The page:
To promote noise abatement The London Heliport operates a “Fly Neighbourly” policy and in accordance with accepted industry practices issues the following guidance to aircrew using the facility:

  • Always fly as high as possible subject to the air traffic control clearances    provided (whilst remaining clear of cloud and in sight of the surface).

  • Maintain a circuit height (1,000ft above mean sea level) until final approach.

  • After departure, climb to circuit height (1,000ft amsl) as soon as possible.

  • Take-offs and approaches to land should be “offset” at an angle of 15 degrees away from the designated runway direction (i.e. shoreline on which the heliport  is located) in order that these manoeuvres take place as much as possible over the centre of the river, away either river bank and the buildings facing the riverfront.

  • Climb out and descent should be at safest vertical speed in accordance with approved take-off profile for the aircraft.

  • Manoeuvres below 500ft, apart from climb-out or approach, are not permitted.

  • All turns within the circuit (a dumbbell pattern between Wandsworth and Battersea road bridges) should be made over the river. The direction of turn of    the manoeuvre (left or right) is the pilot’s decision but where possible should be initiated towards the windward direction in order to reduce the diameter of the turn. Turns should not be made until reaching the vicinity of Battersea or Wandsworth road bridges at circuit height (i.e. using the full   dimensions of the circuit) and not cut short, thereby avoiding overflying tall buildings on either bank of the river.

  • Steep banked turns at speed and “blade-slap” are to be avoided.

  • When directed by Air Traffic Control for separation purposes pilots are to fly “north-side” or “south-side” of the River Thames.

  • All manoeuvres should be completed over the centre of the river and avoid cutting corners of river bends over the built-up areas.

  • Engine/ rotor start-up in advance of arrival of passengers are not permitted. Overall ground-running of rotors/engines is limited to a maximum guide time of   5 minutes subject to operational conditions or any delays in receipt of or acting  upon departure clearances.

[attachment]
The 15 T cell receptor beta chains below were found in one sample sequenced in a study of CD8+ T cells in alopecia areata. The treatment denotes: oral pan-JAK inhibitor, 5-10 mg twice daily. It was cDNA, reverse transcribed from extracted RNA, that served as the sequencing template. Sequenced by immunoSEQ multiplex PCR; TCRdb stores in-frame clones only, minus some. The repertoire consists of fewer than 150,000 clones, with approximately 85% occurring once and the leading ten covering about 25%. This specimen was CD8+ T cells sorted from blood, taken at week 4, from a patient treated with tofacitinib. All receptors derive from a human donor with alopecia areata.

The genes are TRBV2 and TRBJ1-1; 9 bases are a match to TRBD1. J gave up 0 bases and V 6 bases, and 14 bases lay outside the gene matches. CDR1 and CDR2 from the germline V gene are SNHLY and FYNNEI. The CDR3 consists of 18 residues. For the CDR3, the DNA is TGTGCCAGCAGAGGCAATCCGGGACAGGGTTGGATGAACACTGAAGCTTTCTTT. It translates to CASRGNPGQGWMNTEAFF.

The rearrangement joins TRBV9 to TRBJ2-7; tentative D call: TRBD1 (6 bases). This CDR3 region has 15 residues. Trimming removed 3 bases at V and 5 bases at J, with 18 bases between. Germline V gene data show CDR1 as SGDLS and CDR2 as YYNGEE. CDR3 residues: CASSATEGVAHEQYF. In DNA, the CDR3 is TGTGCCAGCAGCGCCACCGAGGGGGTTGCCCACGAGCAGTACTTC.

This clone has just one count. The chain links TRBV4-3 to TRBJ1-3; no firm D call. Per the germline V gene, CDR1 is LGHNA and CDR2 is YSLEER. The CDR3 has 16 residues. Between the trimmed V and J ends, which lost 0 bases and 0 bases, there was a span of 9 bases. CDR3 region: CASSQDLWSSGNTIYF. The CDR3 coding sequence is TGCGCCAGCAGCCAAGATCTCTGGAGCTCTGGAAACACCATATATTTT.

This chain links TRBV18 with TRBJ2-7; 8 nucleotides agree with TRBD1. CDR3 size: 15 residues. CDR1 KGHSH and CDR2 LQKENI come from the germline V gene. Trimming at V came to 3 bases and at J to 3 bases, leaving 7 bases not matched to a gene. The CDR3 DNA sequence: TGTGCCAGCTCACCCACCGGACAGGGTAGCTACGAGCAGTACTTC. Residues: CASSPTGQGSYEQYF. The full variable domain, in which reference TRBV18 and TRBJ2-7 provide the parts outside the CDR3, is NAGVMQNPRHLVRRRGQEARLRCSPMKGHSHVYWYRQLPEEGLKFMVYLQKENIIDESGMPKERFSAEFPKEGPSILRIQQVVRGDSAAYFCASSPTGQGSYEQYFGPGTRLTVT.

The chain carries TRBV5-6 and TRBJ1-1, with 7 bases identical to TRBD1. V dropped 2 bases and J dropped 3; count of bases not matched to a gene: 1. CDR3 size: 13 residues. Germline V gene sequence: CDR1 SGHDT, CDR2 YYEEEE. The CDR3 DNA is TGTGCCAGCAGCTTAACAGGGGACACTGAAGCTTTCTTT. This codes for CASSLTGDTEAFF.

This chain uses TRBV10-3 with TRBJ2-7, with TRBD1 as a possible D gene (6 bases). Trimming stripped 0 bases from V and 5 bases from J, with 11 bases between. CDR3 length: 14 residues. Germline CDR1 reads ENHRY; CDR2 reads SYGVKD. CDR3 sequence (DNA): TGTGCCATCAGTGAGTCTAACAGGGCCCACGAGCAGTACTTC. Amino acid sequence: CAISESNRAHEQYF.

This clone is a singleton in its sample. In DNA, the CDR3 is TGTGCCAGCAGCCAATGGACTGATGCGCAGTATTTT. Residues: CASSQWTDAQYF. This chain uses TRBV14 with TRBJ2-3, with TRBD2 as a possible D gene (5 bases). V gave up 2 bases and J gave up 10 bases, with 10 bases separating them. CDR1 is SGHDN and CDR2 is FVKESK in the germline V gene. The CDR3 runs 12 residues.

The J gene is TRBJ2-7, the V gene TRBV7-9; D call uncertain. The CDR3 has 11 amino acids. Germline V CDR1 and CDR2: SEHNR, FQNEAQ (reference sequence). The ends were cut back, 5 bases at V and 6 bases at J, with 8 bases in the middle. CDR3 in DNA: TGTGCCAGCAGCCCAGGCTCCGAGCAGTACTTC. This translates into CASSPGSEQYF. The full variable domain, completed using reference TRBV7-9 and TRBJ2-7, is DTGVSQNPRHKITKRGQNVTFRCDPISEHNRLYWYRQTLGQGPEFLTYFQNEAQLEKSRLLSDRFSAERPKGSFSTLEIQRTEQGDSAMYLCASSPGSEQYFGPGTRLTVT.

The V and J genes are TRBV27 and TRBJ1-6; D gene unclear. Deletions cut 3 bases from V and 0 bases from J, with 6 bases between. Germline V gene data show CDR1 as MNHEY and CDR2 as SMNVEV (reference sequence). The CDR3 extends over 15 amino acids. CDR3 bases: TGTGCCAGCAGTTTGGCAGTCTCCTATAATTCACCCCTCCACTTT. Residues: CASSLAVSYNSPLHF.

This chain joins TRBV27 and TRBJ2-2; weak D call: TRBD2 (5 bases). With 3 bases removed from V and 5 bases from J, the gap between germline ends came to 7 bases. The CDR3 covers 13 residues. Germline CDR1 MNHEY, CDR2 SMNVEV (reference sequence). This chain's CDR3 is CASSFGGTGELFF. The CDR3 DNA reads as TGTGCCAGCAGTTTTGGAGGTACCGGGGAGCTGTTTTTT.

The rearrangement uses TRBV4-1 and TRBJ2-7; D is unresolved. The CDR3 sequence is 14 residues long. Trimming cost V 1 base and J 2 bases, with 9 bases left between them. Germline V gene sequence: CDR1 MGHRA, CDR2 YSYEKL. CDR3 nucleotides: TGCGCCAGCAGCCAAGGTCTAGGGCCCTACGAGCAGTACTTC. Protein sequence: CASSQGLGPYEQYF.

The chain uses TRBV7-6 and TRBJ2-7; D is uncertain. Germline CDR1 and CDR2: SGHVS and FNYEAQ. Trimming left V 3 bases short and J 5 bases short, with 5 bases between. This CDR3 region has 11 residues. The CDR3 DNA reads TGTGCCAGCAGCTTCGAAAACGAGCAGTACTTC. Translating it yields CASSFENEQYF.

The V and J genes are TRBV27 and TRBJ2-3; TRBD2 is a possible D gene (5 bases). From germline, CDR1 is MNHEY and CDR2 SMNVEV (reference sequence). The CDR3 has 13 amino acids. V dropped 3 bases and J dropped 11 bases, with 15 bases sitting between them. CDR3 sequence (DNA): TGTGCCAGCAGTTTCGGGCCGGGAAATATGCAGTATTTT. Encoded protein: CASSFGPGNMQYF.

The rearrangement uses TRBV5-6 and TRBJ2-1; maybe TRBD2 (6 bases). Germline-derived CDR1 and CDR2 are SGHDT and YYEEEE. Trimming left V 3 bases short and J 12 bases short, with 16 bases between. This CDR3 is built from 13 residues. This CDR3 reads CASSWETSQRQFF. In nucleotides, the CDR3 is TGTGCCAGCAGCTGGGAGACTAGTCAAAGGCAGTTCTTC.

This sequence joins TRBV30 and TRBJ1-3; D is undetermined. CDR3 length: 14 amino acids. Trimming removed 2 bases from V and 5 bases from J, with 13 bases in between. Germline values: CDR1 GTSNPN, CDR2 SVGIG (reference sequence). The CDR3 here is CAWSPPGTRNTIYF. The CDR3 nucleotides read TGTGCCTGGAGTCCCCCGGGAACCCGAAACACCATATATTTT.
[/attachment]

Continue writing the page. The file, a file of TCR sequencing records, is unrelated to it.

• If “Start-Up” permission is granted and departure clearance given but actual departure is delayed for any reason then aircrew may be instructed to shut   down pending a re-start and new clearance.

In additional to all of the noise mitigation practices set out above the London Heliport operates a managed landing and take-off slot system with expeditious air traffic control clearances to optimise aircraft turnaround time, minimising any holding in the air or engine-running on the ground. However in spite of planning occasional delays can occur usually for safety and air traffic management reasons. This may require a helicopter to be held (or “orbit”) in the air at certain locations in the vicinity of the heliport or on the ground with their engines-running for longer than is the usual practice. 

Only approved pilots may use The London Heliport.

Before using the London Heliport all new pilots are required to:

  • Conduct a familiarisation flight with an “approved” pilot already experienced and familiar with current London Heliport procedures.

  • Receive a detailed Air Traffic Control briefing with a duty Air Traffic Control Officer

  • Sign up to the Conditions of Use of the London Heliport.

Due to the changing nature of London Heliport operations, the surrounding airspace and built environment (new tall buildings and cranes) aircrew who have not visited the London Heliport for more than a year should ensure that they remain up to date by annually re-familiarising themselves with local procedures. To assist with this process verbal refresher briefings are available by arrangement from duty Air Traffic Controllers.

The ATC initial briefing covers the following areas:

Document References:

  • London Heliport Manual of Air Traffic Services

  • 1:50,000 scale London Helicopter Routes Chart